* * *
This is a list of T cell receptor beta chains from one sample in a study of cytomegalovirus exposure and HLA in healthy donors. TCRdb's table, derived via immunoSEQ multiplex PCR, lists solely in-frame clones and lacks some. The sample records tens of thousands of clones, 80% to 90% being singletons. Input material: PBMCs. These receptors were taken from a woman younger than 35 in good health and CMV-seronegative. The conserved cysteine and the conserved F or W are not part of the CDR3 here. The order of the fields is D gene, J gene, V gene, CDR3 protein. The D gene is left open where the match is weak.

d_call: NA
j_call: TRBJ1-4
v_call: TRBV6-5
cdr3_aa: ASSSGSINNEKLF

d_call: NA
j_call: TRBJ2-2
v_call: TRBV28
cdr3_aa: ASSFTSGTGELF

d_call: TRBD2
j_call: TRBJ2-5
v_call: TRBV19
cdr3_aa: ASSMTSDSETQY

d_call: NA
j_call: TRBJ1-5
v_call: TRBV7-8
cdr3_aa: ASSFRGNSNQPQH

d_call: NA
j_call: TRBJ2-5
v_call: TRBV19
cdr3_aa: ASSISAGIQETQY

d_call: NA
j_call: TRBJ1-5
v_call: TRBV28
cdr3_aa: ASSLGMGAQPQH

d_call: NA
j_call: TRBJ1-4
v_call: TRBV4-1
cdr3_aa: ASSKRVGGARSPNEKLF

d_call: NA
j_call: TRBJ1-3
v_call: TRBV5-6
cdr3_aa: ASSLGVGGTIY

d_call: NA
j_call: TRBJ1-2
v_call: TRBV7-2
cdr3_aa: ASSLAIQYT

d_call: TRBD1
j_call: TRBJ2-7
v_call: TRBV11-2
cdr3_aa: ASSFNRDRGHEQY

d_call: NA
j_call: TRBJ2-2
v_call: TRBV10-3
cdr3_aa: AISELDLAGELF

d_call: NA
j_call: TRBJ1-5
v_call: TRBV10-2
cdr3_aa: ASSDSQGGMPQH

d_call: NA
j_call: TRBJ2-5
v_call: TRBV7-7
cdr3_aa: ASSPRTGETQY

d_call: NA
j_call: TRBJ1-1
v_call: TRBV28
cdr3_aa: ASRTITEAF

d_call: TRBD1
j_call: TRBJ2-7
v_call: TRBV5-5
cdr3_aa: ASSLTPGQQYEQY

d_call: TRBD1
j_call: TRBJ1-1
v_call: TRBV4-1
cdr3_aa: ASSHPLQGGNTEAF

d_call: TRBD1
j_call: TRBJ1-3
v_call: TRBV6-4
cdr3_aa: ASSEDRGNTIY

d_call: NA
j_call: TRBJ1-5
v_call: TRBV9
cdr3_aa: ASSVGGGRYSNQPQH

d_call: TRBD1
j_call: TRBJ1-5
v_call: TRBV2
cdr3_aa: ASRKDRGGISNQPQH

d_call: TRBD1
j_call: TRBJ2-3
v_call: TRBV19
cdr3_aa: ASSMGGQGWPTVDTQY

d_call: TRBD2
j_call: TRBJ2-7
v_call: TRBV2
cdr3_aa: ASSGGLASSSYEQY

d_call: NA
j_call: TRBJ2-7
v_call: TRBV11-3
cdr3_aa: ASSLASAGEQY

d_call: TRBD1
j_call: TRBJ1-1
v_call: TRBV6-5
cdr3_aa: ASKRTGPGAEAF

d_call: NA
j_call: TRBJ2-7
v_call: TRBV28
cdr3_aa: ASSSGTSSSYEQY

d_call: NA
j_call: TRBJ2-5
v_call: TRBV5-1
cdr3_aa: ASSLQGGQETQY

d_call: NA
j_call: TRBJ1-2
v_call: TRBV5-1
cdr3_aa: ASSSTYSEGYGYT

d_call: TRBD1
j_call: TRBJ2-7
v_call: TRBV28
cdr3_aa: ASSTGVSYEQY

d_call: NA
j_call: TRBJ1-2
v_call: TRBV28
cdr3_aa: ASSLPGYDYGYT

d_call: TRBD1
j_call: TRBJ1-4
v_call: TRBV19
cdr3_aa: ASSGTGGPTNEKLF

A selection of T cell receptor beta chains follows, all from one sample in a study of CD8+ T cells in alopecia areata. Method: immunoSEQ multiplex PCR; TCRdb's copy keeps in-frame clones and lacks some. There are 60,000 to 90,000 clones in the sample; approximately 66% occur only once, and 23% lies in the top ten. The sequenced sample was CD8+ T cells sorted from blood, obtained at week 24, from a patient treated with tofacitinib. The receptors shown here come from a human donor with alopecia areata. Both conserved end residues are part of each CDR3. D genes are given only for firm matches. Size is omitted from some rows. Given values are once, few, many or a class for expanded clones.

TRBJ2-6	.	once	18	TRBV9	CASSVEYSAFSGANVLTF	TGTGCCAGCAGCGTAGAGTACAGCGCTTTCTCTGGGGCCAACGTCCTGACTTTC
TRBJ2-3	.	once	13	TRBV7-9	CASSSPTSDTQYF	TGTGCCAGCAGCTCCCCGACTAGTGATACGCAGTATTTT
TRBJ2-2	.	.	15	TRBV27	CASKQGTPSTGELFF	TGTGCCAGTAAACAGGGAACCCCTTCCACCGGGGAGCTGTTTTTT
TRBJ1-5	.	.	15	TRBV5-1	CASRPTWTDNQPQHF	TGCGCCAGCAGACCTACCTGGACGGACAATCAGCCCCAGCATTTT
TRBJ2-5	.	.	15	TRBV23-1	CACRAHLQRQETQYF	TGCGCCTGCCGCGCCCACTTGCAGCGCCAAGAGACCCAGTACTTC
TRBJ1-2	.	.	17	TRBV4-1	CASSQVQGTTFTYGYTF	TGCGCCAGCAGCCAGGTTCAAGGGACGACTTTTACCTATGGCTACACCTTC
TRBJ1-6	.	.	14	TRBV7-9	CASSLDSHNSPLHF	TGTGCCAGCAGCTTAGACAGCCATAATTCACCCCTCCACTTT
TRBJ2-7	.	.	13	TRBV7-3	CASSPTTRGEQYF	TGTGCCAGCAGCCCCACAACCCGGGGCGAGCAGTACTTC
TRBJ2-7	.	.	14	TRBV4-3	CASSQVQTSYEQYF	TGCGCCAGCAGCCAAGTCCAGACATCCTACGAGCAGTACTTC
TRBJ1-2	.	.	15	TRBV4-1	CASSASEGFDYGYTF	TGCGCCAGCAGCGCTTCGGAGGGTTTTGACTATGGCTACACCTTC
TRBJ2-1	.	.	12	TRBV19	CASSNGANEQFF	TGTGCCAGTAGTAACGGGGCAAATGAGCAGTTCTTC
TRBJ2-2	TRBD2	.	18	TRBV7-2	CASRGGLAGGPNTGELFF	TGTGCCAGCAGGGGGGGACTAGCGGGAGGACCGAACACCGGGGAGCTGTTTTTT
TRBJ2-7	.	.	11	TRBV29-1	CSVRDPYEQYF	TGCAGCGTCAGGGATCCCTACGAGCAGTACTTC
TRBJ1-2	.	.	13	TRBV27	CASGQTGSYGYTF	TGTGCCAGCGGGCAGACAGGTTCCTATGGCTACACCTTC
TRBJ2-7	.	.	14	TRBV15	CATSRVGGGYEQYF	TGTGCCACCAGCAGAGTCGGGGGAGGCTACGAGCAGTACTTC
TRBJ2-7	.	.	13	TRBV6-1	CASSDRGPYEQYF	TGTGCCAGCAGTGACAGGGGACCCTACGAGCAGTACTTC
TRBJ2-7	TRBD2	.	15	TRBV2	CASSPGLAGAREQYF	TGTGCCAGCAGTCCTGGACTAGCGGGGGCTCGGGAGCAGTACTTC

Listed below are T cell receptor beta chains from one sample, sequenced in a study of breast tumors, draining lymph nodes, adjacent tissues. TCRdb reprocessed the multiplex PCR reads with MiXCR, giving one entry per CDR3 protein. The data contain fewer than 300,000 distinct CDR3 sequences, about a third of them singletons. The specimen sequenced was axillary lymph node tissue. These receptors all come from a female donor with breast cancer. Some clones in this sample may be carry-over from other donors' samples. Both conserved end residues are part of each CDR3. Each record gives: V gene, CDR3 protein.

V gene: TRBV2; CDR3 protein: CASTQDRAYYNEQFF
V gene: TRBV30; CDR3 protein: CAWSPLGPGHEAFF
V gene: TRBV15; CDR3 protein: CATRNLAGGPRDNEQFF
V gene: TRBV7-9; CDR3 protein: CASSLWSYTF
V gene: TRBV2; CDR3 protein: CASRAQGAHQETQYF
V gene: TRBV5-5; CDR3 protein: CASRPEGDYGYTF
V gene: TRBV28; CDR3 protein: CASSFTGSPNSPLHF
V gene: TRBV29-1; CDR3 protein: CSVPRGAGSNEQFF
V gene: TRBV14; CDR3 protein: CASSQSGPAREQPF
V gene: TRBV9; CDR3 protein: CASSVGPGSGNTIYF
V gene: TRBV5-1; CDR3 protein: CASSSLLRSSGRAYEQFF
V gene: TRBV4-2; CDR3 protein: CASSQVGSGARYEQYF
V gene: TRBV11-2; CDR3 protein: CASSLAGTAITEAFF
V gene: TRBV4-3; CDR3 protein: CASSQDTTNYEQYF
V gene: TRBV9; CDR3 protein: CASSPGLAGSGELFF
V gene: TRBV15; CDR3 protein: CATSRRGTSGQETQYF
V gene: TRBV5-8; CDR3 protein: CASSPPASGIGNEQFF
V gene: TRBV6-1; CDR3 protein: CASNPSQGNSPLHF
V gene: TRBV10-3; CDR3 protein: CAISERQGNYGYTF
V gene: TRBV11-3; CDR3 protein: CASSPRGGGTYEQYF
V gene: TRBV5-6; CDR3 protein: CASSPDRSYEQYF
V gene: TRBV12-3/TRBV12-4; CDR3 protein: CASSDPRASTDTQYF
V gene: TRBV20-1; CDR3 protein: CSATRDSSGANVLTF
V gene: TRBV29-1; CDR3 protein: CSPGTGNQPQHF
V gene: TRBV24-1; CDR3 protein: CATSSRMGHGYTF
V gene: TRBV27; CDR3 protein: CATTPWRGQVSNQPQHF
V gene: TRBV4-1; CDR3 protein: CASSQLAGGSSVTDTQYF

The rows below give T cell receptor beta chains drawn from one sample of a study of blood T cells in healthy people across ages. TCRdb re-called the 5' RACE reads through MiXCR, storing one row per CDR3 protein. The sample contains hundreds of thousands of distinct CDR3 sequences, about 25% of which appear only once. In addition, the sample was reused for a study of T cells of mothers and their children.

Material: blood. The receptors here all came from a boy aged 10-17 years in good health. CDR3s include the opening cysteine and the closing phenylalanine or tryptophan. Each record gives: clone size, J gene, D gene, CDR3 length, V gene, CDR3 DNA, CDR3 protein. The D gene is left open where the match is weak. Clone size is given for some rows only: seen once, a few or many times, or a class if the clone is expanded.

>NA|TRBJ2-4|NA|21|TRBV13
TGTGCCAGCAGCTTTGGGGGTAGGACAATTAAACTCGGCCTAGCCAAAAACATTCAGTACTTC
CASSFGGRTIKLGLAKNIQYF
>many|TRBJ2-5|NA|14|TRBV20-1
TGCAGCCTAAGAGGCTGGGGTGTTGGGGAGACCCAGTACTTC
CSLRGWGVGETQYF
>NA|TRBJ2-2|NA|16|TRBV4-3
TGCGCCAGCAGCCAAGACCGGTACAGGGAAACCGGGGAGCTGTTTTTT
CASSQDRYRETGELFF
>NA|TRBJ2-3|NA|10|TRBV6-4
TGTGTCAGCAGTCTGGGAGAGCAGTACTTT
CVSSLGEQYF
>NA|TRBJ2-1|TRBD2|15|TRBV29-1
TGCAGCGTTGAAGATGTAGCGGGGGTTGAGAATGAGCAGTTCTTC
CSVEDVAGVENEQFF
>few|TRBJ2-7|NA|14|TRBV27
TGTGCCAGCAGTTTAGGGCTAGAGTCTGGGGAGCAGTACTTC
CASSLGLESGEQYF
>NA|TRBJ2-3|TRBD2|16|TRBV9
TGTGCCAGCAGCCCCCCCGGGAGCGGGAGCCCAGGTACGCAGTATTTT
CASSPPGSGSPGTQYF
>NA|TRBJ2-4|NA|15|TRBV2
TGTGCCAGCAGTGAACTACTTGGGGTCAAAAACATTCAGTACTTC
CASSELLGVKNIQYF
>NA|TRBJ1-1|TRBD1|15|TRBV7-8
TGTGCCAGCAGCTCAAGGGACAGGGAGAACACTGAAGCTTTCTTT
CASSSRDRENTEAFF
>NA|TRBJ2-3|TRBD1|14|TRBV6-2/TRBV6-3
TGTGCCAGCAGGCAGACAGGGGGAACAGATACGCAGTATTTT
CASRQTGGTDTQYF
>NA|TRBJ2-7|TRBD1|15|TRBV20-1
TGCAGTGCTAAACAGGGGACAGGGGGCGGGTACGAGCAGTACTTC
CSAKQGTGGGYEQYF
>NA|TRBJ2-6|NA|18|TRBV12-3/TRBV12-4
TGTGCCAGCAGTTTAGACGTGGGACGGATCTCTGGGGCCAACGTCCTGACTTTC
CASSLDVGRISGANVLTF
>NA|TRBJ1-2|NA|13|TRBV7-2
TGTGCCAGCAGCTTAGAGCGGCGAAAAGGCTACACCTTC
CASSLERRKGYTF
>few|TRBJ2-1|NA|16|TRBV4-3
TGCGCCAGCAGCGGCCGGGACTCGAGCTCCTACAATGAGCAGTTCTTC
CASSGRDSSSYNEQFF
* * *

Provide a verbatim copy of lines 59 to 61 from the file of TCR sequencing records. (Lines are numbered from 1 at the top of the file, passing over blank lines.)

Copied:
j_call: TRBJ2-7
v_call: TRBV5-5
cdr3_aa: ASSLTPGQQYEQY